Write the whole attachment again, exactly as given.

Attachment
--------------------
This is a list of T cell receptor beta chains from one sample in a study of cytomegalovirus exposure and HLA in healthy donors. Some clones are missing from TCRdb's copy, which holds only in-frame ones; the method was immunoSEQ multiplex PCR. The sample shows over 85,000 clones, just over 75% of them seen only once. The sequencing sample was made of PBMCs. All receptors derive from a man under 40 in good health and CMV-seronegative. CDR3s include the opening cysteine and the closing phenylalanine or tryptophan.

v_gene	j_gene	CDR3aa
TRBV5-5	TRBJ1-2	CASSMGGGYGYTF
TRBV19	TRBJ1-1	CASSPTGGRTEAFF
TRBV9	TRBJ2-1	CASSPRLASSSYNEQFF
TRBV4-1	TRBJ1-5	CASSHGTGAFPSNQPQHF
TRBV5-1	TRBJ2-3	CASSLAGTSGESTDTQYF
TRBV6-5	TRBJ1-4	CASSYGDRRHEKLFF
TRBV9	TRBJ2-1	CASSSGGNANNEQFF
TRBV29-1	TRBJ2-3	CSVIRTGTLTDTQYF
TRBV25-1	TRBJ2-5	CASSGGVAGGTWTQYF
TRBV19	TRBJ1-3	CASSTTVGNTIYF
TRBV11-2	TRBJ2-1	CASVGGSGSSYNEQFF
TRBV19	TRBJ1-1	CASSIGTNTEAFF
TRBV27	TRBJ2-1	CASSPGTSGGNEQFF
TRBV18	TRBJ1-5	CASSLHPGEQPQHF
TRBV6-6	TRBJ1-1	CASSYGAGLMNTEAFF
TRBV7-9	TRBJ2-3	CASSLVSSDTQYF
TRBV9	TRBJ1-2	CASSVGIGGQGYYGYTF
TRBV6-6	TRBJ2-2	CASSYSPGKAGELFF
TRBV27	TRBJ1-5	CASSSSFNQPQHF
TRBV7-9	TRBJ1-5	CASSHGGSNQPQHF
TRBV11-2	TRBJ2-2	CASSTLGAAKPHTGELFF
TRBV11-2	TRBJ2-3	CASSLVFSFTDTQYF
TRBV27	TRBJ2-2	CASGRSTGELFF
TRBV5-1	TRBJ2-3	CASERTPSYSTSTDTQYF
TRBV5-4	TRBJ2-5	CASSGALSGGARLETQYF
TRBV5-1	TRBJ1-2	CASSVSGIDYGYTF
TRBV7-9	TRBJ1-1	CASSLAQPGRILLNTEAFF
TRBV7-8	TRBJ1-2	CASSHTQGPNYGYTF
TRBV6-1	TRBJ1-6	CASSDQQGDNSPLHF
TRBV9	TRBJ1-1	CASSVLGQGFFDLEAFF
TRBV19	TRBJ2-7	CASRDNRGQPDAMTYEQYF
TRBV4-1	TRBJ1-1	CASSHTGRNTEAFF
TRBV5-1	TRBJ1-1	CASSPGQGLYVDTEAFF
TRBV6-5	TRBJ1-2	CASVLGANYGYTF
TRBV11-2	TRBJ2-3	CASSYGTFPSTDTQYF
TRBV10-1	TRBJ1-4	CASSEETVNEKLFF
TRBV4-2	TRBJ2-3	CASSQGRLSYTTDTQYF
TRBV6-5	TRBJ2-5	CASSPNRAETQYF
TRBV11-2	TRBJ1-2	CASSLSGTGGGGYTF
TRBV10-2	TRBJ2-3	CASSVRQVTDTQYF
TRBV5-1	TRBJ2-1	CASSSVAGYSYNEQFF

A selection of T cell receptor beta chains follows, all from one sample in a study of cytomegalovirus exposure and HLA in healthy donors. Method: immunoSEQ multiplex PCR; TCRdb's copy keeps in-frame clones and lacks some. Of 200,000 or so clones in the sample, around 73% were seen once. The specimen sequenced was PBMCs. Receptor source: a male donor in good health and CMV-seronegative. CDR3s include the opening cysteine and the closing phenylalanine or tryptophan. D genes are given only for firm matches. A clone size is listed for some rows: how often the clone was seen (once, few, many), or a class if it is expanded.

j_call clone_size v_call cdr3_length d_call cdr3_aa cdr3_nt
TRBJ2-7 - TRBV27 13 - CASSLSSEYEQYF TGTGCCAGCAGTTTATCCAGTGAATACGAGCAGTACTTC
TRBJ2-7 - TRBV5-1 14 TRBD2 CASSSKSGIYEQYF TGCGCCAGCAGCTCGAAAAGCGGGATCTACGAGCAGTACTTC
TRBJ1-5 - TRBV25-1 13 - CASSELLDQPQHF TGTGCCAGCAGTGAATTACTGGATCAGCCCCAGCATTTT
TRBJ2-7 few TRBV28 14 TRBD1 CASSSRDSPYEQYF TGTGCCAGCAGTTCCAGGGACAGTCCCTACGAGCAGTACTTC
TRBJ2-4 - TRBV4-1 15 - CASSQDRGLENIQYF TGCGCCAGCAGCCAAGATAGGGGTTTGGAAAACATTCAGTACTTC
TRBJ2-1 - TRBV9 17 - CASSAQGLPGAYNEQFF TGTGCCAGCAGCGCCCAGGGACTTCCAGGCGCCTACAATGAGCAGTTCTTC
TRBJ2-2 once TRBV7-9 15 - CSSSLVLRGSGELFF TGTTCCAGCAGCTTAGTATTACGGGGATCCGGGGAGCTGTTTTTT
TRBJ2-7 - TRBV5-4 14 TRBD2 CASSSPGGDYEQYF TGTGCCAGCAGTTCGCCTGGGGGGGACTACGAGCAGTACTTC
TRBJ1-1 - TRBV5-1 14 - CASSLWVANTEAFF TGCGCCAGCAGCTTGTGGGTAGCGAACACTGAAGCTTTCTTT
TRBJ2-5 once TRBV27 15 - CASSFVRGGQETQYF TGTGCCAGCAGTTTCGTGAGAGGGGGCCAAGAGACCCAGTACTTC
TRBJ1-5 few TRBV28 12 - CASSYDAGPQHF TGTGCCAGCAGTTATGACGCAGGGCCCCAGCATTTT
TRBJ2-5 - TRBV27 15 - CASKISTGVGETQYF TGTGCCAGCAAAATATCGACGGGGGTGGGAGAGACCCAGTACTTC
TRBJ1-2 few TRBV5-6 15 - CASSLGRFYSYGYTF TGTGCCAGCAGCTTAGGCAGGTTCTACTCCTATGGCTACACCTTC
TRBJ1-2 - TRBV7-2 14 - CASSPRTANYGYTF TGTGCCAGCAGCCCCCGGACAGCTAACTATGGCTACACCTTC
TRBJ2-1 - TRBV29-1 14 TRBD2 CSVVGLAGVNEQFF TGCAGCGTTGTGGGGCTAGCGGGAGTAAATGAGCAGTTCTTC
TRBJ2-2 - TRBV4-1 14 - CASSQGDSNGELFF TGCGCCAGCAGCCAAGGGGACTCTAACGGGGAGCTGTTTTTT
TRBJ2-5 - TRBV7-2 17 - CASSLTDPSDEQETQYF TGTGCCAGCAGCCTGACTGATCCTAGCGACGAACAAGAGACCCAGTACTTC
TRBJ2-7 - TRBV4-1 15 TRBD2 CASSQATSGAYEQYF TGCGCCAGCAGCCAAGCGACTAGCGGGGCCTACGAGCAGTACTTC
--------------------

This is a list of T cell receptor beta chains from one sample in a study of cytomegalovirus exposure and HLA in healthy donors. Some clones are missing from TCRdb's copy, which holds only in-frame ones; the method was immunoSEQ multiplex PCR. The sample shows over 85,000 clones, just over 75% of them seen only once. The sequencing sample was made of PBMCs. All receptors derive from a man under 40 in good health and CMV-seronegative. CDR3s include the opening cysteine and the closing phenylalanine or tryptophan.

v_gene	j_gene	CDR3aa
TRBV5-5	TRBJ1-2	CASSMGGGYGYTF
TRBV19	TRBJ1-1	CASSPTGGRTEAFF
TRBV9	TRBJ2-1	CASSPRLASSSYNEQFF
TRBV4-1	TRBJ1-5	CASSHGTGAFPSNQPQHF
TRBV5-1	TRBJ2-3	CASSLAGTSGESTDTQYF
TRBV6-5	TRBJ1-4	CASSYGDRRHEKLFF
TRBV9	TRBJ2-1	CASSSGGNANNEQFF
TRBV29-1	TRBJ2-3	CSVIRTGTLTDTQYF
TRBV25-1	TRBJ2-5	CASSGGVAGGTWTQYF
TRBV19	TRBJ1-3	CASSTTVGNTIYF
TRBV11-2	TRBJ2-1	CASVGGSGSSYNEQFF
TRBV19	TRBJ1-1	CASSIGTNTEAFF
TRBV27	TRBJ2-1	CASSPGTSGGNEQFF
TRBV18	TRBJ1-5	CASSLHPGEQPQHF
TRBV6-6	TRBJ1-1	CASSYGAGLMNTEAFF
TRBV7-9	TRBJ2-3	CASSLVSSDTQYF
TRBV9	TRBJ1-2	CASSVGIGGQGYYGYTF
TRBV6-6	TRBJ2-2	CASSYSPGKAGELFF
TRBV27	TRBJ1-5	CASSSSFNQPQHF
TRBV7-9	TRBJ1-5	CASSHGGSNQPQHF
TRBV11-2	TRBJ2-2	CASSTLGAAKPHTGELFF
TRBV11-2	TRBJ2-3	CASSLVFSFTDTQYF
TRBV27	TRBJ2-2	CASGRSTGELFF
TRBV5-1	TRBJ2-3	CASERTPSYSTSTDTQYF
TRBV5-4	TRBJ2-5	CASSGALSGGARLETQYF
TRBV5-1	TRBJ1-2	CASSVSGIDYGYTF
TRBV7-9	TRBJ1-1	CASSLAQPGRILLNTEAFF
TRBV7-8	TRBJ1-2	CASSHTQGPNYGYTF
TRBV6-1	TRBJ1-6	CASSDQQGDNSPLHF
TRBV9	TRBJ1-1	CASSVLGQGFFDLEAFF
TRBV19	TRBJ2-7	CASRDNRGQPDAMTYEQYF
TRBV4-1	TRBJ1-1	CASSHTGRNTEAFF
TRBV5-1	TRBJ1-1	CASSPGQGLYVDTEAFF
TRBV6-5	TRBJ1-2	CASVLGANYGYTF
TRBV11-2	TRBJ2-3	CASSYGTFPSTDTQYF
TRBV10-1	TRBJ1-4	CASSEETVNEKLFF
TRBV4-2	TRBJ2-3	CASSQGRLSYTTDTQYF
TRBV6-5	TRBJ2-5	CASSPNRAETQYF
TRBV11-2	TRBJ1-2	CASSLSGTGGGGYTF
TRBV10-2	TRBJ2-3	CASSVRQVTDTQYF
TRBV5-1	TRBJ2-1	CASSSVAGYSYNEQFF

A selection of T cell receptor beta chains follows, all from one sample in a study of cytomegalovirus exposure and HLA in healthy donors. Method: immunoSEQ multiplex PCR; TCRdb's copy keeps in-frame clones and lacks some. Of 200,000 or so clones in the sample, around 73% were seen once. The specimen sequenced was PBMCs. Receptor source: a male donor in good health and CMV-seronegative. CDR3s include the opening cysteine and the closing phenylalanine or tryptophan. D genes are given only for firm matches. A clone size is listed for some rows: how often the clone was seen (once, few, many), or a class if it is expanded.

j_call clone_size v_call cdr3_length d_call cdr3_aa cdr3_nt
TRBJ2-7 - TRBV27 13 - CASSLSSEYEQYF TGTGCCAGCAGTTTATCCAGTGAATACGAGCAGTACTTC
TRBJ2-7 - TRBV5-1 14 TRBD2 CASSSKSGIYEQYF TGCGCCAGCAGCTCGAAAAGCGGGATCTACGAGCAGTACTTC
TRBJ1-5 - TRBV25-1 13 - CASSELLDQPQHF TGTGCCAGCAGTGAATTACTGGATCAGCCCCAGCATTTT
TRBJ2-7 few TRBV28 14 TRBD1 CASSSRDSPYEQYF TGTGCCAGCAGTTCCAGGGACAGTCCCTACGAGCAGTACTTC
TRBJ2-4 - TRBV4-1 15 - CASSQDRGLENIQYF TGCGCCAGCAGCCAAGATAGGGGTTTGGAAAACATTCAGTACTTC
TRBJ2-1 - TRBV9 17 - CASSAQGLPGAYNEQFF TGTGCCAGCAGCGCCCAGGGACTTCCAGGCGCCTACAATGAGCAGTTCTTC
TRBJ2-2 once TRBV7-9 15 - CSSSLVLRGSGELFF TGTTCCAGCAGCTTAGTATTACGGGGATCCGGGGAGCTGTTTTTT
TRBJ2-7 - TRBV5-4 14 TRBD2 CASSSPGGDYEQYF TGTGCCAGCAGTTCGCCTGGGGGGGACTACGAGCAGTACTTC
TRBJ1-1 - TRBV5-1 14 - CASSLWVANTEAFF TGCGCCAGCAGCTTGTGGGTAGCGAACACTGAAGCTTTCTTT
TRBJ2-5 once TRBV27 15 - CASSFVRGGQETQYF TGTGCCAGCAGTTTCGTGAGAGGGGGCCAAGAGACCCAGTACTTC
TRBJ1-5 few TRBV28 12 - CASSYDAGPQHF TGTGCCAGCAGTTATGACGCAGGGCCCCAGCATTTT
TRBJ2-5 - TRBV27 15 - CASKISTGVGETQYF TGTGCCAGCAAAATATCGACGGGGGTGGGAGAGACCCAGTACTTC
TRBJ1-2 few TRBV5-6 15 - CASSLGRFYSYGYTF TGTGCCAGCAGCTTAGGCAGGTTCTACTCCTATGGCTACACCTTC
TRBJ1-2 - TRBV7-2 14 - CASSPRTANYGYTF TGTGCCAGCAGCCCCCGGACAGCTAACTATGGCTACACCTTC
TRBJ2-1 - TRBV29-1 14 TRBD2 CSVVGLAGVNEQFF TGCAGCGTTGTGGGGCTAGCGGGAGTAAATGAGCAGTTCTTC
TRBJ2-2 - TRBV4-1 14 - CASSQGDSNGELFF TGCGCCAGCAGCCAAGGGGACTCTAACGGGGAGCTGTTTTTT
TRBJ2-5 - TRBV7-2 17 - CASSLTDPSDEQETQYF TGTGCCAGCAGCCTGACTGATCCTAGCGACGAACAAGAGACCCAGTACTTC
TRBJ2-7 - TRBV4-1 15 TRBD2 CASSQATSGAYEQYF TGCGCCAGCAGCCAAGCGACTAGCGGGGCCTACGAGCAGTACTTC